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Wednesday, 15 March, 2000, 20:12 GMT
Sanctions: Seven years of failure
Jonas Savimbi
Mr Savimbi keeps moving around to avoid being assassinated
The first United Nations sanctions were imposed on the Angolan rebel movement, Unita, in 1993.

A fuel and arms embargo was imposed after Unita rejected the results of 1992 elections which gave victory to the ruling MPLA party of President Eduardo dos Santos.

The rebel group went back to the bush and returned to war.

President Dos Santos of Angola
The government of President dos Santos also bought arms from Eastern Europe
The UN move appeared to be working at first and resulted in the 1994 Lusaka peace deal.

The Lusaka accord was a Zambia-led, UN-sponsored mediation effort which provided for a government of national unity, with Unita leader Jonas Savimbi expected to take up the post of vice-president.

Unita intransigence

But Unita expressed fears for the security of Mr Savimbi in Luanda - the Angolan capital - and the government was never fully formed.

One of the key aspects of the peace accord called for the demobilisation of all combatants, but despite its best efforts, the UN mission to Angola failed to disarm and re-integrate former rebel fighters because of apparent lack of commitment from the Unita leadership.

Angolan one leg
More than half a million Angolans have been killed or maimed
Mr Savimbi and his rebels refused to allow territory under their control to come under the proposed government of national unity.

Instead Unita re-established its bases in the central highlands and mined diamonds.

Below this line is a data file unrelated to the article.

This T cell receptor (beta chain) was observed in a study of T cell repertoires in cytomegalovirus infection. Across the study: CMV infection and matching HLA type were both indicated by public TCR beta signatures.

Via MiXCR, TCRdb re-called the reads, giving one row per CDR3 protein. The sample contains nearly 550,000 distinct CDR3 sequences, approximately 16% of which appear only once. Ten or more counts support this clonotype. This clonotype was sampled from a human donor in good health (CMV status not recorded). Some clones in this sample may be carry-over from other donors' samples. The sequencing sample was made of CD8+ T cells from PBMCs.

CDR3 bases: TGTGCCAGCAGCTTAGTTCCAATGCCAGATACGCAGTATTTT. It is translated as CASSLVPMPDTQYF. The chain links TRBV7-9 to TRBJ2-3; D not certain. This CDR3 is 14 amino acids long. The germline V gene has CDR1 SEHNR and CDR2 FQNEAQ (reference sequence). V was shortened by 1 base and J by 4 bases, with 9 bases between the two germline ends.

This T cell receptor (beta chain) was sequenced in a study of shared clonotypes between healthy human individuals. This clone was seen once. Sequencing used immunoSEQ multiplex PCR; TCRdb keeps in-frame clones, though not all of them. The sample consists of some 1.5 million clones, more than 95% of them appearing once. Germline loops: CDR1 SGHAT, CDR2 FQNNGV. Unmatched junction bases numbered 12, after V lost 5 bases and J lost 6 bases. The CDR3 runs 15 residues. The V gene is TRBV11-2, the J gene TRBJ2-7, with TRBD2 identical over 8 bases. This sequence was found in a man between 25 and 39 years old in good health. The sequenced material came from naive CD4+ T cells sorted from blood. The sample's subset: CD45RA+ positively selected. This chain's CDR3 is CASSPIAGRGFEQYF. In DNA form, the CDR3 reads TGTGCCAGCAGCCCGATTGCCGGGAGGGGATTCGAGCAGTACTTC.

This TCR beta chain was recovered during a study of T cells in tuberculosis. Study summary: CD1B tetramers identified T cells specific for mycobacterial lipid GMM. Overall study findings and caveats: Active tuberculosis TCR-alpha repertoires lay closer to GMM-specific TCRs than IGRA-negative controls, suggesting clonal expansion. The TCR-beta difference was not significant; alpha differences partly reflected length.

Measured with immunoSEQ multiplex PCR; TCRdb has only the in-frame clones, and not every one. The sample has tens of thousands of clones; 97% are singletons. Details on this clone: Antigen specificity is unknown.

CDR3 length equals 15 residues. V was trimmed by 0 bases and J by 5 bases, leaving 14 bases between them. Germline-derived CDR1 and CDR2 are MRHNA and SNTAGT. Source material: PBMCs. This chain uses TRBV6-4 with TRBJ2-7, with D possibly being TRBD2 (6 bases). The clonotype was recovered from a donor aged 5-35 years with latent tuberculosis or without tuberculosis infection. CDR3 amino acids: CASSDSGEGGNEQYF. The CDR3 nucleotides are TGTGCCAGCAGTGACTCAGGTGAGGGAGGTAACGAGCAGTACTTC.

Diamond war

Unita has been mining diamonds in the vast north-east of the country where widely-scattered alluvial or river-borne diamonds, including some of the world's finest gems, have been found.

It is believed that Unita has made more than $4bn from its illegal diamond sales since 1992.

Angolan child
Many Angolans continue to suffer from the war
A UN report says most of the Unita-mined diamonds end up in Antwerp, Belgium.

The ceasefire, which had been holding - albeit shakily - since the Lusaka agreement, finally broke down in 1998.

And that year, the UN, recognising the role of diamonds in the continuation of the war extended the sanctions to cover Unita's diamond trade and banned travel to Unita areas.

But the sanctions seem to have had very little affect on Unita's continued capability to wage war.

Sanctions violated

As the latest UN report suggests, Unita has been shrewd in using its diamonds to court favours from certain African governments, notably, Burkina Faso and Togo.

Arms were flown in to Unita from Eastern Europe - Ukraine and Bulgaria in particular - almost on a daily basis.

Just last month the British Foreign Office Minister, Peter Hain, identified five key people suspected of breaking the sanctions.

Sanction-busters in South Africa were described as part of a "very strong network" that has helped Unita by providing diesel fuel and air transport facilities to the rebels.

Their operations allowed fuel and arms to reach Unita.

Tightening the noose

The noose does appear to be tightening around Unita, but the group and their leader have defied the odds before.

In February, the world's biggest diamond dealer De Beers of South Africa, promised to guarantee that it would not trade in stones from African rebel movements, including Unita.

The Belgian Government is also pledging to tighten and monitor its laws in order to stop Unita diamonds getting to Antwerp.

Countries that have kept Unita's lifeline open through sanctions-busting operations have now been named and shamed by the UN.

And many Unita strongholds have also been over-ran by government troops.

But it remains to be seen whether the tighter application of current sanctions can actually help end Africa's longest running civil war.

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16 Jan 00 | Africa
Angola rebels losing power - UN
19 Jan 00 | Africa
Defectors accuse Unita chief
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